“Is there a problem? The problem is whether or not there is a problem? That’s a problem.” R. D. Laing.
It seems like nothing can happen in the United States without the issue of race rearing its ugly head. The aftermath of Hurricane Katrina has seen angry accusations of “Bush doesn’t like black people” and pointed questions from Superdome inhabitants “Do you see any white people here, Miss?”
But is it race, or is it class, or is there a difference any more? The problem is, what is the problem? Unlike the paraphrase of Mr. Laing’s word puzzle a problem exists, but none of us really know how to put our finger exactly on what it is. Or perhaps nobody has the bravery to be honest enough to say what the problems are?
The facts as we are told by pictures and the press from post-hurricane reports show the majority of people, who were resident of New Orleans, that have been left stranded are indeed black. As the woman who asked the reporter from “The Globe and Mail” said above “Do you see any white people here, Miss?”
The majority of people who live in the inner cities of United States are people of colour; Hispanic, Black, or Asian. They also happen to be the people least well off economically. I do not pretend to be familiar enough with the demographics of every major city in the United States to make the pejorative statement that this is true of every major metropolis, but it appears to be a prevalent trend.
In Toronto, the city both my Mother and I grew up in, the pattern has been since her childhood days back in the 1930s, that each new wave of immigrants has landed in the downtown core. As each group gains a measure of prosperity they expand outwards into the city to be replaced by the next wave.
Italians, Portuguese, Indian, Chinese, Vietnamese, and Jamaican people have all, at one point in time, entered en masse into the city. Since humans tend to congregate around the familiar, each population will find a neighbourhood that they can call their own. They may not all live in the same part of town, but this is the neighbourhood that they will find foods they like, books in their native language, and their places of worship.
Unlike the traditional ghettos of Europe that were enforced prisons, these neighbourhoods evolved naturally and offer comfort instead of confinement. In the case of Toronto, some of the more long-residing ethnic groups actually have two or three such cities within the city scattered throughout the Greater Toronto Area (G.T.A.).
It is quite common to see groups sharing neighbourhoods. In the multiethnic downtown core area of Toronto known as “Kensington Market”, which has seen successive waves of immigrants, you will find a synagogue nestled up against a Vietnamese restaurant crammed against a Lebanese café.
Toronto’s problem neighbourhoods economically are predominantly in the suburbs, and there too it becomes an issue of colour, in the sense that predominant among the poor are people of colour. Most of them are first- or second-generation Canadians who are still struggling to find their place in an alien society. For many the issue of language is a problem, as it has been for so many immigrants in the past. (My great grandmother never learned more than a few words of English; all she could speak was Yiddish)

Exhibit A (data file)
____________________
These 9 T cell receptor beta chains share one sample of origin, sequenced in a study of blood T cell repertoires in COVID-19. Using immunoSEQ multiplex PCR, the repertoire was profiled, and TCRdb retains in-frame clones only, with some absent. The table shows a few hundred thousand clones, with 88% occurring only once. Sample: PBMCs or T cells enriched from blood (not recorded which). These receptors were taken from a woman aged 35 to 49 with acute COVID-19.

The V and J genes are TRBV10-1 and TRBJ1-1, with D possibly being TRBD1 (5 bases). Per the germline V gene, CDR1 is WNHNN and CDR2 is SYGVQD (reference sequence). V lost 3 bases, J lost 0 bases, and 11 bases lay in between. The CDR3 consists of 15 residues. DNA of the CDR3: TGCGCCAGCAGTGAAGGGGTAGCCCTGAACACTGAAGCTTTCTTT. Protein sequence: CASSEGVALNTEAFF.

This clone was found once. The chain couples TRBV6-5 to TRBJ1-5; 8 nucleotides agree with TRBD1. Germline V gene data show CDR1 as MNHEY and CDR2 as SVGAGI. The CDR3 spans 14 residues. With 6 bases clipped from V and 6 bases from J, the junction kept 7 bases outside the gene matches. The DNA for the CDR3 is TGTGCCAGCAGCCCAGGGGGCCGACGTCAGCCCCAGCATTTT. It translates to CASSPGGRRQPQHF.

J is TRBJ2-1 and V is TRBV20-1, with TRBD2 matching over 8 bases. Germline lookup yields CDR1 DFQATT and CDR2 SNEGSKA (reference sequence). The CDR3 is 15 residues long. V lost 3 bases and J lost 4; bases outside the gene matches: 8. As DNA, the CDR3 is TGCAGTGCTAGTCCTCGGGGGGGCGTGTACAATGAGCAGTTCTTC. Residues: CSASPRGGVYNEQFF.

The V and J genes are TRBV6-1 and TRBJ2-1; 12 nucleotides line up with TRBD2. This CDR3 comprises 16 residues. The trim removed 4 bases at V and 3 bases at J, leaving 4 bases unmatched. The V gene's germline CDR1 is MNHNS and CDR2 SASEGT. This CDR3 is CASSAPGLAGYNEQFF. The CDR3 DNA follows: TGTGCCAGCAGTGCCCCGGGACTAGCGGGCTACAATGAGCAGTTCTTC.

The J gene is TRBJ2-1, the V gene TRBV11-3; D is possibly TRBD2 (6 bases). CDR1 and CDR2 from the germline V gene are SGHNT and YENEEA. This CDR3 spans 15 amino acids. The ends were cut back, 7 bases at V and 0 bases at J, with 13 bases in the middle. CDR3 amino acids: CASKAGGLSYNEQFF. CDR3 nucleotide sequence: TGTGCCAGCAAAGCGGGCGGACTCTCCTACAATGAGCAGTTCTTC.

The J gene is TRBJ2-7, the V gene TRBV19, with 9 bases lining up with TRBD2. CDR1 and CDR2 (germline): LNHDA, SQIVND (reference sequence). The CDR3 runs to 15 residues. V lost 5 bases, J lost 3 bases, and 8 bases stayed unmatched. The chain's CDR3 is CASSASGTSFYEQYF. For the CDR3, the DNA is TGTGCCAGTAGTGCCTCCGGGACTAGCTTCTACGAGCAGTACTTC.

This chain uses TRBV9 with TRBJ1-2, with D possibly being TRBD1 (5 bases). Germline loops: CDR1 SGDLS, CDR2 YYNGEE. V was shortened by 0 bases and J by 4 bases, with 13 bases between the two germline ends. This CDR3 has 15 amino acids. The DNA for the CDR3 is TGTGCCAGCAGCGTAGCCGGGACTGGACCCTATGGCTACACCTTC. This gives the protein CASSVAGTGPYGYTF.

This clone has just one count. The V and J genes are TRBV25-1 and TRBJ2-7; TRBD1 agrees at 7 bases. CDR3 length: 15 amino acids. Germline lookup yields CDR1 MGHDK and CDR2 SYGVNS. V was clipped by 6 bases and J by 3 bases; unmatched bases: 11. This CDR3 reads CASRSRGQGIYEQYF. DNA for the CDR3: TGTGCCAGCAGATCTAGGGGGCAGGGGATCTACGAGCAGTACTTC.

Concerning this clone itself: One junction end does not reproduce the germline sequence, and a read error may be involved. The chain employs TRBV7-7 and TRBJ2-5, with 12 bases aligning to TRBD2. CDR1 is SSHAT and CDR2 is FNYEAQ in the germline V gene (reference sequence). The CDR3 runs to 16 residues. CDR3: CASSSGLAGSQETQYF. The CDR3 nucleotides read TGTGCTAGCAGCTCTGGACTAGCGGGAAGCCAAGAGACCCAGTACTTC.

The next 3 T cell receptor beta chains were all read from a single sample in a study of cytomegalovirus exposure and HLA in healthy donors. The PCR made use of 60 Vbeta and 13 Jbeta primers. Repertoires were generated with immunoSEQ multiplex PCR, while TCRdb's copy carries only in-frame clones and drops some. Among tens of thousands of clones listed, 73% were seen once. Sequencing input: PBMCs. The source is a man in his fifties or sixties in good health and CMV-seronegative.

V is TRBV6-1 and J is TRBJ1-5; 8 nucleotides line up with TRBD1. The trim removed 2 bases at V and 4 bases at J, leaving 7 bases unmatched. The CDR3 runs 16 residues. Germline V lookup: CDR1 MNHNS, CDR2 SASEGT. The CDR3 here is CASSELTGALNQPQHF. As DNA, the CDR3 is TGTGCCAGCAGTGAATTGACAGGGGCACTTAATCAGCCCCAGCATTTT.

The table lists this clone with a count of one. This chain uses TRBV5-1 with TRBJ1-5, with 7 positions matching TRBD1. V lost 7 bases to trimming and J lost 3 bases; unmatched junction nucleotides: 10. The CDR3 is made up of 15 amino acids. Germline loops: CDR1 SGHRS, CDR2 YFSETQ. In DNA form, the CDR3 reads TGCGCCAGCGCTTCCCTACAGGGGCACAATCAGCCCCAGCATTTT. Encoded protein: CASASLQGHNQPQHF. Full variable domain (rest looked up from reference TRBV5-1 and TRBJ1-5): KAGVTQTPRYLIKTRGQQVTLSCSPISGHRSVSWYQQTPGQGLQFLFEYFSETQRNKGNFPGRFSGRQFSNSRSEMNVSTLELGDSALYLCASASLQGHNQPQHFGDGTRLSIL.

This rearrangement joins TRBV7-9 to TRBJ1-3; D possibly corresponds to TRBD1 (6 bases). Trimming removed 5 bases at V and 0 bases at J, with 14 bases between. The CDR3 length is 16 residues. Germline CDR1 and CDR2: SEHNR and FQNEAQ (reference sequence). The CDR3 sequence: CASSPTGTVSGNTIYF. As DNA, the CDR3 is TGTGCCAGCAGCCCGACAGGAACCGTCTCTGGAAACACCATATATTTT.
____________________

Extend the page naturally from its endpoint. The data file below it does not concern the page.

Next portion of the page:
With the British having abolished slavery before Canada was even a nation, we have never had the political divisions around race that Americans have faced. That is not to say the same problems don’t exist here, because they do. Ask any young black man how often he’s stopped while driving an expensive car in Toronto and it will compare with the same statistics as those of any major city in the States, if not a higher percentage.
I know I seem to be digressing, but I’m trying to outline the differences between what happens to immigrant populations, and what has happened with the black populations in the United States. Unlike other minorities who have used the urban centres as their entrée into society at large, the vast majority of black people have remained stuck in the same physical locations that they started.
Why hasn’t there been a greater integration of the black population into mainstream America? It’s been forty years since the abolishment of segregation, but full integration of society is far from being accomplished. Something like this does not just occur on its own. There have to be reasons. Unfortunately no one seems to be able to get beyond the rhetoric of anger and accusation to be able to answer the question why with any degree of honesty.
One can understand the anger on the part of black people when they are vilified by implication in the media or their frustration when they see pictures of thousands of people stranded awaiting relief and there’s not a white face to be seen except those holding weapons. How would that make you feel if the situation were reversed?
I don’t know if it is possible for this discussion to even take place. But it needs to happen in any society that is as racially diverse as North America. (I’m including Canada.) The current status quo is dangerous and unhealthy. Figuring out the problem, is a problem we need to stop having a problem with.
Ed/Pub: NBPowered by Sidelines